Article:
Published On: Tue, Oct 25th, 2016

How Factories and Industrial Companies can Improve Safety

Assembly and production are not safe industries, nor are they easy ones. Safety will always be an issue. However, there are ways to reduce the occurrences of issues. One of those ways is by improving conditions by reducing the wear on the equipment. This can be achieved through wear plate products and solutions such as those made by AJ Weller Corporation.  

The composite technology used by AJ Weller means that there will be a reduction in downtime as well as a service life that is prolonged, lower costs for operation and, as a result, higher margin for each unit produced. This particular technology merges a variety of materials into different applications and this results in more costly materials only being used in critical areas.

Common Safety Violations

For company directors and owners who are looking to avoid costly lawsuits as well as those who are striving to prevent their employees from getting injured, it is always a good thing to learn what the most often seen violations are. Some of them include things like:

  • Protection from falls
  • Standards in the communication of hazards
  • Scaffolding
  • Powered industrial trucks
  • Electrical components
  • Machinery and machine guarding
photo David Peña via pixabay

photo David Peña via pixabay

Improving Safety

There are ways to improve safety, though. One of those ways is to delegate responsibility. Workers tend to respond more when they happen to be the ones who make the protocols. Assign a point person to the factory floor for safety while also making safe practices a criterion that is reviewable. 

Sometimes the System Needs to be Fixed

More traditional safety management tends to view the employee as the issue. This goes all the way back to the 1930s. That means that normal safety programs shape up like this:

  • Management is responsible for setting safety procedures and policies
  • Once employees get hired, they are trained on said procedures and policies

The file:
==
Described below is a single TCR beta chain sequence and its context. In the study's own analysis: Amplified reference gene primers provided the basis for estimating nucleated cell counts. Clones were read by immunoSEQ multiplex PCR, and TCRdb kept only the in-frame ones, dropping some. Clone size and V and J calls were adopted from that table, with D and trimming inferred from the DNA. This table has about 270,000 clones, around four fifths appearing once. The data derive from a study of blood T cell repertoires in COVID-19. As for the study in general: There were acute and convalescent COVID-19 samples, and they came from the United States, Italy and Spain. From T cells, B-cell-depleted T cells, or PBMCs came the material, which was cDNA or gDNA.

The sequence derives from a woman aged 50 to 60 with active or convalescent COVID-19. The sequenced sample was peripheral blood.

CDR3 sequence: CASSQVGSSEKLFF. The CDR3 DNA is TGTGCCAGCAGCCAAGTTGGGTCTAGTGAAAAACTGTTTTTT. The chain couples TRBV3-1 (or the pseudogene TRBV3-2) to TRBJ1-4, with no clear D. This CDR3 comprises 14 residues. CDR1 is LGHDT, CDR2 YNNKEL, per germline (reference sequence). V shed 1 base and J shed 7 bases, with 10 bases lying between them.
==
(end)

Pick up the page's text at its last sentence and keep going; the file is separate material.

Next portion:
• Supervisors monitor workers to prevent actions that aren’t safe
  • Inspections locate and correct safety issues
  • Managers set safety goals that are tough
  • Each accident is investigated and followed up with corrective actions
  • Incentives are used to keep morale high and motivate employees.

However, this system, as it is, does not work. There are quite a few reasons for this. Some of them include the fact that control rests with the supervisor, encouraging the ‘leave your brain at home’ syndrome. Another issue with this is that while much time goes into learning what happened and who to blame after an incident, nothing is done to correct what caused it in the first place.

Safety Management

There is no doubt that this can be a kind of touchy subject for any business. Disagreements will be had. There will be questions regarding whether or not that company should use behavior based safety controls or more of a systems approach. You can also run into the question regarding how safety should be driven – by employees or management. Also, what metrics should be in place to assess the process of safety?

All of those are valid questions and arguments can be made for each side. The thing is, you need to decide which will be best for your business and stick to it. The answers might be found by testing a number of different things. The important thing is to find the answers to the questions and get that safety system in place now.

Author: Jimmy Simond

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